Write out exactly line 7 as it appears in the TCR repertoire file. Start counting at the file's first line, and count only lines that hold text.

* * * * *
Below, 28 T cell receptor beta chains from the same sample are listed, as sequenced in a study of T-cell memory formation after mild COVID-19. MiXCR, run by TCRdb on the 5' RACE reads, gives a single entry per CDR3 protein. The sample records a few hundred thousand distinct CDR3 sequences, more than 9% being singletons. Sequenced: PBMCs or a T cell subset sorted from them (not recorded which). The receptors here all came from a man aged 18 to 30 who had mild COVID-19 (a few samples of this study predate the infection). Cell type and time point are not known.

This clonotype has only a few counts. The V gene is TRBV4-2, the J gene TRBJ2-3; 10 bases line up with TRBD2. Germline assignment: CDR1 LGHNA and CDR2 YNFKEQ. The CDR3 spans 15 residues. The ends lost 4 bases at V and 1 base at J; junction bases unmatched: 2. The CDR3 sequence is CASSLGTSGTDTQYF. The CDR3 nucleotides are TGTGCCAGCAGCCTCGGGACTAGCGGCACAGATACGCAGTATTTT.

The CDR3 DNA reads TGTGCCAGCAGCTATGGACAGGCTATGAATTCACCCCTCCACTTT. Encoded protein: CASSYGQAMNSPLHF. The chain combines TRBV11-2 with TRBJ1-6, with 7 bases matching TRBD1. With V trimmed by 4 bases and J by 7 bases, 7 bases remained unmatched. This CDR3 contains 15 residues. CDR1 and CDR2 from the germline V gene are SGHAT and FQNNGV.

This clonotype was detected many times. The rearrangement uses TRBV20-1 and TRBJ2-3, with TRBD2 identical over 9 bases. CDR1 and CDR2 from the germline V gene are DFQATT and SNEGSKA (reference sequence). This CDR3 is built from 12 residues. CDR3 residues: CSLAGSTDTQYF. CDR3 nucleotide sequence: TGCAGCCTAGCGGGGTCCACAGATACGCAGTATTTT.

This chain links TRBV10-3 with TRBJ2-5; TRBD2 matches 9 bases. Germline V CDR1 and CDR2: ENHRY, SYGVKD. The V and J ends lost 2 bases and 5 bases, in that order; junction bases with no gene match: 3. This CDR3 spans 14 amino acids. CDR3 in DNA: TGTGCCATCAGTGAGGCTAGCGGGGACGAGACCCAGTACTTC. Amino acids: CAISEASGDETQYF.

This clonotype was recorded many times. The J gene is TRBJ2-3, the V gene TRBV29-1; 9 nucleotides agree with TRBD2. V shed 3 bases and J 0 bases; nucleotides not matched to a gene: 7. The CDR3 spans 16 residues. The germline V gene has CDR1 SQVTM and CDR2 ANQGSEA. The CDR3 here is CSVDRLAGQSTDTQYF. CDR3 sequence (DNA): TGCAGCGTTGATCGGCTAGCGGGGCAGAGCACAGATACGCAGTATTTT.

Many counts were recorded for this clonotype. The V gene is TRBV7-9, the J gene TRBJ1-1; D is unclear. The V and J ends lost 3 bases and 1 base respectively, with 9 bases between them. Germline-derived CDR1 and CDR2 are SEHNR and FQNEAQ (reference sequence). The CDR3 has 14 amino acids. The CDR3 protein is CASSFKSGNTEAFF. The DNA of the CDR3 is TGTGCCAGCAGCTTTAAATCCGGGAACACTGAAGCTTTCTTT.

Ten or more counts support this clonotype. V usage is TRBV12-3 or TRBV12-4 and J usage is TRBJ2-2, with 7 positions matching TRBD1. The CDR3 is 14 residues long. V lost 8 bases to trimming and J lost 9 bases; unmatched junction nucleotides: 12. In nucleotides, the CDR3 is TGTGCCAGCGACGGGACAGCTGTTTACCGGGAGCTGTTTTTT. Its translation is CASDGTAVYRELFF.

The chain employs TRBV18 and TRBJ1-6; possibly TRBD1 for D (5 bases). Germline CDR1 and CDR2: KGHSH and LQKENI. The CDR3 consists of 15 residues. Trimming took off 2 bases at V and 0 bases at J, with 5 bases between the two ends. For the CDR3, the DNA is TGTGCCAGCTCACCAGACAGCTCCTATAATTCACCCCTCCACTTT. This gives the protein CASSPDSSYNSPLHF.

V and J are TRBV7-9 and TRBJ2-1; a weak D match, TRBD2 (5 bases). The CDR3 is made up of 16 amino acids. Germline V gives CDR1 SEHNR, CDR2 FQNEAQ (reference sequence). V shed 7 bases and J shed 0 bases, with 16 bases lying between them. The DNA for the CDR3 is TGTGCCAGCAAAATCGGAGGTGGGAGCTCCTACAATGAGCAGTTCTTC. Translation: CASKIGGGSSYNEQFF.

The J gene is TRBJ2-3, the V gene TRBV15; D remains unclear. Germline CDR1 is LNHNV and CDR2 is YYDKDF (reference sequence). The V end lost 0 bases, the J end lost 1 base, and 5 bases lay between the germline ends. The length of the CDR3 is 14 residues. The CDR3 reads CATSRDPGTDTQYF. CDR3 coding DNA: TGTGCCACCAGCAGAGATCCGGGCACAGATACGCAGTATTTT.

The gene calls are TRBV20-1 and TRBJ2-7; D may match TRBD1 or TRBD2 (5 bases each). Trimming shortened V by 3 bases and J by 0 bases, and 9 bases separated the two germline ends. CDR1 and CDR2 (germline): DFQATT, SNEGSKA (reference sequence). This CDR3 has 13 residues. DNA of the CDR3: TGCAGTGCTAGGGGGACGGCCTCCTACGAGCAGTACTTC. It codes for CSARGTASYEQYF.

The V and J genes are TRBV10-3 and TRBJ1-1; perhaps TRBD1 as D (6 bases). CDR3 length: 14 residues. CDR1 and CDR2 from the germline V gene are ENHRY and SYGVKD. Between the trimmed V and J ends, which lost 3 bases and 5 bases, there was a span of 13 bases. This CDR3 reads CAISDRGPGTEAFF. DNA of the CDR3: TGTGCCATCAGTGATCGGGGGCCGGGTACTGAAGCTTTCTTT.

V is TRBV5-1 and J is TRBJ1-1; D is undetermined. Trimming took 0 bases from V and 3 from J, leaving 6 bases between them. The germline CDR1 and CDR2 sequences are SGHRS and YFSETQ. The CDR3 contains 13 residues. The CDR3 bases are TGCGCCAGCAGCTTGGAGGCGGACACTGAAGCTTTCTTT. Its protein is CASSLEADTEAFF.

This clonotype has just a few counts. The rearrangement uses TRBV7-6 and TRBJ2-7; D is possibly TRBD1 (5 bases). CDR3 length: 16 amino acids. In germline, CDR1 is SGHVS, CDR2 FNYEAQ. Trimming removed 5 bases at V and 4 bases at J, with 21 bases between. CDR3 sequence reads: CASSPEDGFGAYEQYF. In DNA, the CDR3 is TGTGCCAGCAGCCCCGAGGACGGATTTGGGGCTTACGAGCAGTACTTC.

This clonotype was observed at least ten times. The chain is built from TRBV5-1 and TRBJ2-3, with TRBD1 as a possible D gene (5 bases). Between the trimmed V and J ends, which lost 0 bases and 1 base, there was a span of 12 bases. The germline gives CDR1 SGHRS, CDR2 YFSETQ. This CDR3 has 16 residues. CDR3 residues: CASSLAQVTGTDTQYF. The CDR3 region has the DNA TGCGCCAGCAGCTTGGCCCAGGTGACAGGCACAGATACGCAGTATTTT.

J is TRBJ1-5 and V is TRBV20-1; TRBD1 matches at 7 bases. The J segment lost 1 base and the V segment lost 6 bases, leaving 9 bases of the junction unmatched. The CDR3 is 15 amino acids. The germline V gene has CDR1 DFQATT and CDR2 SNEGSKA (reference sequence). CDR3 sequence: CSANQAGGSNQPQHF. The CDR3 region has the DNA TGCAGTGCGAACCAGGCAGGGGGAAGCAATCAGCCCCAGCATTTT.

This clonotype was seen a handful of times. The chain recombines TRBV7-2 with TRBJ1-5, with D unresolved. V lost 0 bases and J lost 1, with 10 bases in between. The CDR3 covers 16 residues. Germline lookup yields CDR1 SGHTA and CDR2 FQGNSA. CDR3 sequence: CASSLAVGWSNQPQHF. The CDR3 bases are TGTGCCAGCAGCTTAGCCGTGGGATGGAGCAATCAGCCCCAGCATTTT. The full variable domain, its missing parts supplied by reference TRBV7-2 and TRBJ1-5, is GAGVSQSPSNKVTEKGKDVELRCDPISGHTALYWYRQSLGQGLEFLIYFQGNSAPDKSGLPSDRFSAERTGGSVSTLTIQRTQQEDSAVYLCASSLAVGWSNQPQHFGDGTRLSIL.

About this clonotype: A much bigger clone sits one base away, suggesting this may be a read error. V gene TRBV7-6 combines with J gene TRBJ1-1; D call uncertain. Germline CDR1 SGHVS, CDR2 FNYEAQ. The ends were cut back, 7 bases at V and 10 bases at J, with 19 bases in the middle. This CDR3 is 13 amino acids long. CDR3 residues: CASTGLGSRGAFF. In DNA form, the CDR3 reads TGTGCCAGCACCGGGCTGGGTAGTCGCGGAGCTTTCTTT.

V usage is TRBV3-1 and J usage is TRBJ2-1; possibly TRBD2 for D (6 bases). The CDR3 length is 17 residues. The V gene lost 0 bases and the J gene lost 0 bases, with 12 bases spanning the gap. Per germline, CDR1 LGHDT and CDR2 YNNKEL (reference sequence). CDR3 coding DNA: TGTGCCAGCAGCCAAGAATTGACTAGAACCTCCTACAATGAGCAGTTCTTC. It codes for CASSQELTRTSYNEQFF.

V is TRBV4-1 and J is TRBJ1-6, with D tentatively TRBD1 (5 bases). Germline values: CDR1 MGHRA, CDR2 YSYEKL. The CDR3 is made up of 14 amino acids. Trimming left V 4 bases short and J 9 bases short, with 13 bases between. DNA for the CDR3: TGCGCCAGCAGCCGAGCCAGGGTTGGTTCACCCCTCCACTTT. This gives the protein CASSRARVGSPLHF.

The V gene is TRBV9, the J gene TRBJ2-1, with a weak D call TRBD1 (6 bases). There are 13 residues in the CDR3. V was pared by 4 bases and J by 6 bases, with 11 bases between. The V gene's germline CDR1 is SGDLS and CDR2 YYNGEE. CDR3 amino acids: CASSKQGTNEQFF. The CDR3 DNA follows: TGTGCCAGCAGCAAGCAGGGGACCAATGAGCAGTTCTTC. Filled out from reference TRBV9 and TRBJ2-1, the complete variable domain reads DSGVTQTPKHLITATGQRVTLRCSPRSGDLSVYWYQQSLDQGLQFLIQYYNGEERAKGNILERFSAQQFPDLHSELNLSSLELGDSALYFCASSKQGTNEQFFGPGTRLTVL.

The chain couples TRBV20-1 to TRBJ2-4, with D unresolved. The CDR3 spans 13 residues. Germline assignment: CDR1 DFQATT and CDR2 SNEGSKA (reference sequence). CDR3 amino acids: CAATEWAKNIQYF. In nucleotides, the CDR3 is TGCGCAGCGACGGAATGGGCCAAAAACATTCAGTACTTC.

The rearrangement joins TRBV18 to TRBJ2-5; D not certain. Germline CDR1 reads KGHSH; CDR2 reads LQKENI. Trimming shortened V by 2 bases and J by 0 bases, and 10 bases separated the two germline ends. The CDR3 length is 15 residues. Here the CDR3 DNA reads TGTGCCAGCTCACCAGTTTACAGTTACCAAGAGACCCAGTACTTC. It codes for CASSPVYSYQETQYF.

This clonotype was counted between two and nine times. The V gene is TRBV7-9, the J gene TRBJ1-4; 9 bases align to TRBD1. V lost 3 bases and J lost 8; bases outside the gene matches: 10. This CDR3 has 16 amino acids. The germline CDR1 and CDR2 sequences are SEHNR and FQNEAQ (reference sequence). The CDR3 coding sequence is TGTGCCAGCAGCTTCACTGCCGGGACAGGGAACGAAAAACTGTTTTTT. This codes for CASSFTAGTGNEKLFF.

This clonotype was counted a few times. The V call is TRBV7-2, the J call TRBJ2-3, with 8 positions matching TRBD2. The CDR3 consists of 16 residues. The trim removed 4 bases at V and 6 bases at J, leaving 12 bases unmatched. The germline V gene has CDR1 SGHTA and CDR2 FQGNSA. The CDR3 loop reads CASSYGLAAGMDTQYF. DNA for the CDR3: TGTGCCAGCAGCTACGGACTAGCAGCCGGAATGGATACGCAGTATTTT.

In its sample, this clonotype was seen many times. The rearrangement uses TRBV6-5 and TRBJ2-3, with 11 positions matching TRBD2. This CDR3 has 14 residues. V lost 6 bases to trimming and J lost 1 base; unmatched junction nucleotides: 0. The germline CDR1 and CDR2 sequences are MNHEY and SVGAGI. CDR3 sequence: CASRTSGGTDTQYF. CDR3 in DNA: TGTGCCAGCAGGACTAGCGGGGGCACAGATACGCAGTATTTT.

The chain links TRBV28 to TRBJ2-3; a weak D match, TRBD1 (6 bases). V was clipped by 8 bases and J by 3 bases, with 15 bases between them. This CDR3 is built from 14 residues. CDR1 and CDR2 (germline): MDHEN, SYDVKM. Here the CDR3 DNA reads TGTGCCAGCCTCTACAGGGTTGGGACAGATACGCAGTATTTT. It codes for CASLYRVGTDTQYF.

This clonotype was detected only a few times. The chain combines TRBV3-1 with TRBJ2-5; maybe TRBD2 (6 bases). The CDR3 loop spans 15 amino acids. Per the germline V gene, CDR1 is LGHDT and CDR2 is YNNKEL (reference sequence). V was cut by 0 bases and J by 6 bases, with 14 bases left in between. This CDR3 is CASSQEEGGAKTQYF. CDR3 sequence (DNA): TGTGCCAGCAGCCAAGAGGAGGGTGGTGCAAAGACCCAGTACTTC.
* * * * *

Many counts were recorded for this clonotype. The V gene is TRBV7-9, the J gene TRBJ1-1; D is unclear. The V and J ends lost 3 bases and 1 base respectively, with 9 bases between them. Germline-derived CDR1 and CDR2 are SEHNR and FQNEAQ (reference sequence). The CDR3 has 14 amino acids. The CDR3 protein is CASSFKSGNTEAFF. The DNA of the CDR3 is TGTGCCAGCAGCTTTAAATCCGGGAACACTGAAGCTTTCTTT.